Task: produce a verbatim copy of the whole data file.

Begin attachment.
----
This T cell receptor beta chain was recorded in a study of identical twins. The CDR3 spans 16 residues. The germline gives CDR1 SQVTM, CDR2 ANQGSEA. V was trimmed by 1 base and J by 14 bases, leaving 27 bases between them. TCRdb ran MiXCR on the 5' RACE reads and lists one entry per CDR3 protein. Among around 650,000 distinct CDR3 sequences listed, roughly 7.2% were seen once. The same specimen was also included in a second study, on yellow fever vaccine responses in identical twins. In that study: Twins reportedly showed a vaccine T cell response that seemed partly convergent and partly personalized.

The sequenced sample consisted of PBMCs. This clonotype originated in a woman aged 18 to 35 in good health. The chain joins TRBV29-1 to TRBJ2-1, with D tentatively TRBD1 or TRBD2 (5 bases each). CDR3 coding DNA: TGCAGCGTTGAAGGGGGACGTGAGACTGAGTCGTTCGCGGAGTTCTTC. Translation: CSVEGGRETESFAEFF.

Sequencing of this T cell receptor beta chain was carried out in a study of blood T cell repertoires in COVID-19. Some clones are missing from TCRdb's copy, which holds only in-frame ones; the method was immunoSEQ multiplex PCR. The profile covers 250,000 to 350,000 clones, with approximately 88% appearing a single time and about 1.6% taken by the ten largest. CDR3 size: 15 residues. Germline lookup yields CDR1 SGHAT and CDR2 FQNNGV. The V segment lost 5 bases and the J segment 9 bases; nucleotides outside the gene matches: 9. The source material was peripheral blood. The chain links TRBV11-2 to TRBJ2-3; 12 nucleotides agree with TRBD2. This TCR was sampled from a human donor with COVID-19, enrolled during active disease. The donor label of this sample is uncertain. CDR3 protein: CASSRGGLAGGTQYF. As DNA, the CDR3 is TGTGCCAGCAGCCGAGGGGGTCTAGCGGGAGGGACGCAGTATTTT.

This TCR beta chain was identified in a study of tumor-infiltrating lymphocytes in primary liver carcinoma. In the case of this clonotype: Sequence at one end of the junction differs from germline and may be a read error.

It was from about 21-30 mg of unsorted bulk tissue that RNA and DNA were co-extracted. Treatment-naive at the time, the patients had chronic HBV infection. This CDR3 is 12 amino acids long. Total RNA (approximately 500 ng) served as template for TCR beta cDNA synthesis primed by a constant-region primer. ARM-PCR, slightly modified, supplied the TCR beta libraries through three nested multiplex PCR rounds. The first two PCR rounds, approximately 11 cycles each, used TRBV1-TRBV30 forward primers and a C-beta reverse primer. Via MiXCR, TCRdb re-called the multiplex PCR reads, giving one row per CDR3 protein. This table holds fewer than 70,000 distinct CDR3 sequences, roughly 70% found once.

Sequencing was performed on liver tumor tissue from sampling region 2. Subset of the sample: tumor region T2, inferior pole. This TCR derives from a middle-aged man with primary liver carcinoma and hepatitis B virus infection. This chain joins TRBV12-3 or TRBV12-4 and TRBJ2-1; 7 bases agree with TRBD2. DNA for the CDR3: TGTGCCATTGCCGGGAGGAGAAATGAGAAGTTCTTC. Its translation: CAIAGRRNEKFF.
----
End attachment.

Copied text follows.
This T cell receptor beta chain was recorded in a study of identical twins. The CDR3 spans 16 residues. The germline gives CDR1 SQVTM, CDR2 ANQGSEA. V was trimmed by 1 base and J by 14 bases, leaving 27 bases between them. TCRdb ran MiXCR on the 5' RACE reads and lists one entry per CDR3 protein. Among around 650,000 distinct CDR3 sequences listed, roughly 7.2% were seen once. The same specimen was also included in a second study, on yellow fever vaccine responses in identical twins. In that study: Twins reportedly showed a vaccine T cell response that seemed partly convergent and partly personalized.

The sequenced sample consisted of PBMCs. This clonotype originated in a woman aged 18 to 35 in good health. The chain joins TRBV29-1 to TRBJ2-1, with D tentatively TRBD1 or TRBD2 (5 bases each). CDR3 coding DNA: TGCAGCGTTGAAGGGGGACGTGAGACTGAGTCGTTCGCGGAGTTCTTC. Translation: CSVEGGRETESFAEFF.

Sequencing of this T cell receptor beta chain was carried out in a study of blood T cell repertoires in COVID-19. Some clones are missing from TCRdb's copy, which holds only in-frame ones; the method was immunoSEQ multiplex PCR. The profile covers 250,000 to 350,000 clones, with approximately 88% appearing a single time and about 1.6% taken by the ten largest. CDR3 size: 15 residues. Germline lookup yields CDR1 SGHAT and CDR2 FQNNGV. The V segment lost 5 bases and the J segment 9 bases; nucleotides outside the gene matches: 9. The source material was peripheral blood. The chain links TRBV11-2 to TRBJ2-3; 12 nucleotides agree with TRBD2. This TCR was sampled from a human donor with COVID-19, enrolled during active disease. The donor label of this sample is uncertain. CDR3 protein: CASSRGGLAGGTQYF. As DNA, the CDR3 is TGTGCCAGCAGCCGAGGGGGTCTAGCGGGAGGGACGCAGTATTTT.

This TCR beta chain was identified in a study of tumor-infiltrating lymphocytes in primary liver carcinoma. In the case of this clonotype: Sequence at one end of the junction differs from germline and may be a read error.

It was from about 21-30 mg of unsorted bulk tissue that RNA and DNA were co-extracted. Treatment-naive at the time, the patients had chronic HBV infection. This CDR3 is 12 amino acids long. Total RNA (approximately 500 ng) served as template for TCR beta cDNA synthesis primed by a constant-region primer. ARM-PCR, slightly modified, supplied the TCR beta libraries through three nested multiplex PCR rounds. The first two PCR rounds, approximately 11 cycles each, used TRBV1-TRBV30 forward primers and a C-beta reverse primer. Via MiXCR, TCRdb re-called the multiplex PCR reads, giving one row per CDR3 protein. This table holds fewer than 70,000 distinct CDR3 sequences, roughly 70% found once.

Sequencing was performed on liver tumor tissue from sampling region 2. Subset of the sample: tumor region T2, inferior pole. This TCR derives from a middle-aged man with primary liver carcinoma and hepatitis B virus infection. This chain joins TRBV12-3 or TRBV12-4 and TRBJ2-1; 7 bases agree with TRBD2. DNA for the CDR3: TGTGCCATTGCCGGGAGGAGAAATGAGAAGTTCTTC. Its translation: CAIAGRRNEKFF.